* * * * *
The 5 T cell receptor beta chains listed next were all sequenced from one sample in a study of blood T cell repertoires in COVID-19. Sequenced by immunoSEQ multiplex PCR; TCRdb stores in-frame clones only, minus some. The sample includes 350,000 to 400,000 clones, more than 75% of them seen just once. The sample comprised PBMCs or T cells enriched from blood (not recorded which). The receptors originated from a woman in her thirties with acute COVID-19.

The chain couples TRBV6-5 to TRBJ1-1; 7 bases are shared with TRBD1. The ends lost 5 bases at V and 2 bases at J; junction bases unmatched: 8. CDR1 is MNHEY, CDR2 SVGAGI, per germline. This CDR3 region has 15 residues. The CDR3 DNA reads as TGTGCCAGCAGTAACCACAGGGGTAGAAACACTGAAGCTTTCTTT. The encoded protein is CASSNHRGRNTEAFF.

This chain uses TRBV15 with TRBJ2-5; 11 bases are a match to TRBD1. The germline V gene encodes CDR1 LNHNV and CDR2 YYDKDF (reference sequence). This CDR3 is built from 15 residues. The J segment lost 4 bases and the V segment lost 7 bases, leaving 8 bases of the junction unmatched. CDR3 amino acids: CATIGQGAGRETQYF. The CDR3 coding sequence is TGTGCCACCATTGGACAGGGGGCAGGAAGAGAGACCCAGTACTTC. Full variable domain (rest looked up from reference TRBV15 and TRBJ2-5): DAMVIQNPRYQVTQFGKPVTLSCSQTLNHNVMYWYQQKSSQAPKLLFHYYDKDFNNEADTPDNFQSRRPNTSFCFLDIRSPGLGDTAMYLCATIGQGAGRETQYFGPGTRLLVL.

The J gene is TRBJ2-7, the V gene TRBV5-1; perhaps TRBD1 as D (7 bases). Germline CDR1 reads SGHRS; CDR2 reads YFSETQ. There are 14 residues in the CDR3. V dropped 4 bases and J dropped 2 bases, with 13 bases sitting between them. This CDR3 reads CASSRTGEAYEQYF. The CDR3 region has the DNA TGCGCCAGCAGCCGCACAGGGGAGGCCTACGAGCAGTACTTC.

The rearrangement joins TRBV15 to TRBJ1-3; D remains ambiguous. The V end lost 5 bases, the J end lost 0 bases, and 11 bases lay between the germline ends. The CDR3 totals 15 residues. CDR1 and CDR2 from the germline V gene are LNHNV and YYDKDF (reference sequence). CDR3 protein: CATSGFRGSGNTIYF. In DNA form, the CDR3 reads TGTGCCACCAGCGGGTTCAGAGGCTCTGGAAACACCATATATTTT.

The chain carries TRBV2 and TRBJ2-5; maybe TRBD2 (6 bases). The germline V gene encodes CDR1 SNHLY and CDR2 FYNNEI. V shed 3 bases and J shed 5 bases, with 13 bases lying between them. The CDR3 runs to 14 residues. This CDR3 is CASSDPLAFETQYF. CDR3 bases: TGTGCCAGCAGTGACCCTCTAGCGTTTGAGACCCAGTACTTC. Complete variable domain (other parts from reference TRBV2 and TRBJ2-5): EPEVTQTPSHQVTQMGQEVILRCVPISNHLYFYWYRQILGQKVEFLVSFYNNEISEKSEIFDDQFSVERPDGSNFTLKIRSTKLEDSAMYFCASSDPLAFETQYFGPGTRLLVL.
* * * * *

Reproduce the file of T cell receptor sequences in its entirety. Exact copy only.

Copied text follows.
The 5 T cell receptor beta chains listed next were all sequenced from one sample in a study of blood T cell repertoires in COVID-19. Sequenced by immunoSEQ multiplex PCR; TCRdb stores in-frame clones only, minus some. The sample includes 350,000 to 400,000 clones, more than 75% of them seen just once. The sample comprised PBMCs or T cells enriched from blood (not recorded which). The receptors originated from a woman in her thirties with acute COVID-19.

The chain couples TRBV6-5 to TRBJ1-1; 7 bases are shared with TRBD1. The ends lost 5 bases at V and 2 bases at J; junction bases unmatched: 8. CDR1 is MNHEY, CDR2 SVGAGI, per germline. This CDR3 region has 15 residues. The CDR3 DNA reads as TGTGCCAGCAGTAACCACAGGGGTAGAAACACTGAAGCTTTCTTT. The encoded protein is CASSNHRGRNTEAFF.

This chain uses TRBV15 with TRBJ2-5; 11 bases are a match to TRBD1. The germline V gene encodes CDR1 LNHNV and CDR2 YYDKDF (reference sequence). This CDR3 is built from 15 residues. The J segment lost 4 bases and the V segment lost 7 bases, leaving 8 bases of the junction unmatched. CDR3 amino acids: CATIGQGAGRETQYF. The CDR3 coding sequence is TGTGCCACCATTGGACAGGGGGCAGGAAGAGAGACCCAGTACTTC. Full variable domain (rest looked up from reference TRBV15 and TRBJ2-5): DAMVIQNPRYQVTQFGKPVTLSCSQTLNHNVMYWYQQKSSQAPKLLFHYYDKDFNNEADTPDNFQSRRPNTSFCFLDIRSPGLGDTAMYLCATIGQGAGRETQYFGPGTRLLVL.

The J gene is TRBJ2-7, the V gene TRBV5-1; perhaps TRBD1 as D (7 bases). Germline CDR1 reads SGHRS; CDR2 reads YFSETQ. There are 14 residues in the CDR3. V dropped 4 bases and J dropped 2 bases, with 13 bases sitting between them. This CDR3 reads CASSRTGEAYEQYF. The CDR3 region has the DNA TGCGCCAGCAGCCGCACAGGGGAGGCCTACGAGCAGTACTTC.

The rearrangement joins TRBV15 to TRBJ1-3; D remains ambiguous. The V end lost 5 bases, the J end lost 0 bases, and 11 bases lay between the germline ends. The CDR3 totals 15 residues. CDR1 and CDR2 from the germline V gene are LNHNV and YYDKDF (reference sequence). CDR3 protein: CATSGFRGSGNTIYF. In DNA form, the CDR3 reads TGTGCCACCAGCGGGTTCAGAGGCTCTGGAAACACCATATATTTT.

The chain carries TRBV2 and TRBJ2-5; maybe TRBD2 (6 bases). The germline V gene encodes CDR1 SNHLY and CDR2 FYNNEI. V shed 3 bases and J shed 5 bases, with 13 bases lying between them. The CDR3 runs to 14 residues. This CDR3 is CASSDPLAFETQYF. CDR3 bases: TGTGCCAGCAGTGACCCTCTAGCGTTTGAGACCCAGTACTTC. Complete variable domain (other parts from reference TRBV2 and TRBJ2-5): EPEVTQTPSHQVTQMGQEVILRCVPISNHLYFYWYRQILGQKVEFLVSFYNNEISEKSEIFDDQFSVERPDGSNFTLKIRSTKLEDSAMYFCASSDPLAFETQYFGPGTRLLVL.